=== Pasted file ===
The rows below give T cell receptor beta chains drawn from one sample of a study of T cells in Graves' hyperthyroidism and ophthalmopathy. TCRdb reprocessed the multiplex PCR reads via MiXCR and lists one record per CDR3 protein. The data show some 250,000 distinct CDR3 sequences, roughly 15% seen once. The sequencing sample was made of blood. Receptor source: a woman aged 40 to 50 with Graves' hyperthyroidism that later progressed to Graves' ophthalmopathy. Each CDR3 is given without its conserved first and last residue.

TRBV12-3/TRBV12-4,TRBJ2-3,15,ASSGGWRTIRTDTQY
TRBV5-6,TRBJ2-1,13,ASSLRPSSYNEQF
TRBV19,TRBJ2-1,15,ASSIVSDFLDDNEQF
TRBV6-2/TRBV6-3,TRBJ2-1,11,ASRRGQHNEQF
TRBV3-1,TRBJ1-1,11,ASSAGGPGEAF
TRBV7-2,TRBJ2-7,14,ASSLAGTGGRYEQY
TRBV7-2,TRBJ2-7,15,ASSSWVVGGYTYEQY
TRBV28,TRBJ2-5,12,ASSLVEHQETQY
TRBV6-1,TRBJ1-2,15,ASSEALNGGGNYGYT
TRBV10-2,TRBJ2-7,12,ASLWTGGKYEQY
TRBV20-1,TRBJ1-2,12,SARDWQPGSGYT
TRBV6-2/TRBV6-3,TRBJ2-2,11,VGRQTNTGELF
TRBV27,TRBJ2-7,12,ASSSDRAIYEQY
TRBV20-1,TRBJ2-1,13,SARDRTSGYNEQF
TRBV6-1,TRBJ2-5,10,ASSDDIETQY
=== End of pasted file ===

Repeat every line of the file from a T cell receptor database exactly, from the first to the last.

The rows below give T cell receptor beta chains drawn from one sample of a study of T cells in Graves' hyperthyroidism and ophthalmopathy. TCRdb reprocessed the multiplex PCR reads via MiXCR and lists one record per CDR3 protein. The data show some 250,000 distinct CDR3 sequences, roughly 15% seen once. The sequencing sample was made of blood. Receptor source: a woman aged 40 to 50 with Graves' hyperthyroidism that later progressed to Graves' ophthalmopathy. Each CDR3 is given without its conserved first and last residue.

TRBV12-3/TRBV12-4,TRBJ2-3,15,ASSGGWRTIRTDTQY
TRBV5-6,TRBJ2-1,13,ASSLRPSSYNEQF
TRBV19,TRBJ2-1,15,ASSIVSDFLDDNEQF
TRBV6-2/TRBV6-3,TRBJ2-1,11,ASRRGQHNEQF
TRBV3-1,TRBJ1-1,11,ASSAGGPGEAF
TRBV7-2,TRBJ2-7,14,ASSLAGTGGRYEQY
TRBV7-2,TRBJ2-7,15,ASSSWVVGGYTYEQY
TRBV28,TRBJ2-5,12,ASSLVEHQETQY
TRBV6-1,TRBJ1-2,15,ASSEALNGGGNYGYT
TRBV10-2,TRBJ2-7,12,ASLWTGGKYEQY
TRBV20-1,TRBJ1-2,12,SARDWQPGSGYT
TRBV6-2/TRBV6-3,TRBJ2-2,11,VGRQTNTGELF
TRBV27,TRBJ2-7,12,ASSSDRAIYEQY
TRBV20-1,TRBJ2-1,13,SARDRTSGYNEQF
TRBV6-1,TRBJ2-5,10,ASSDDIETQY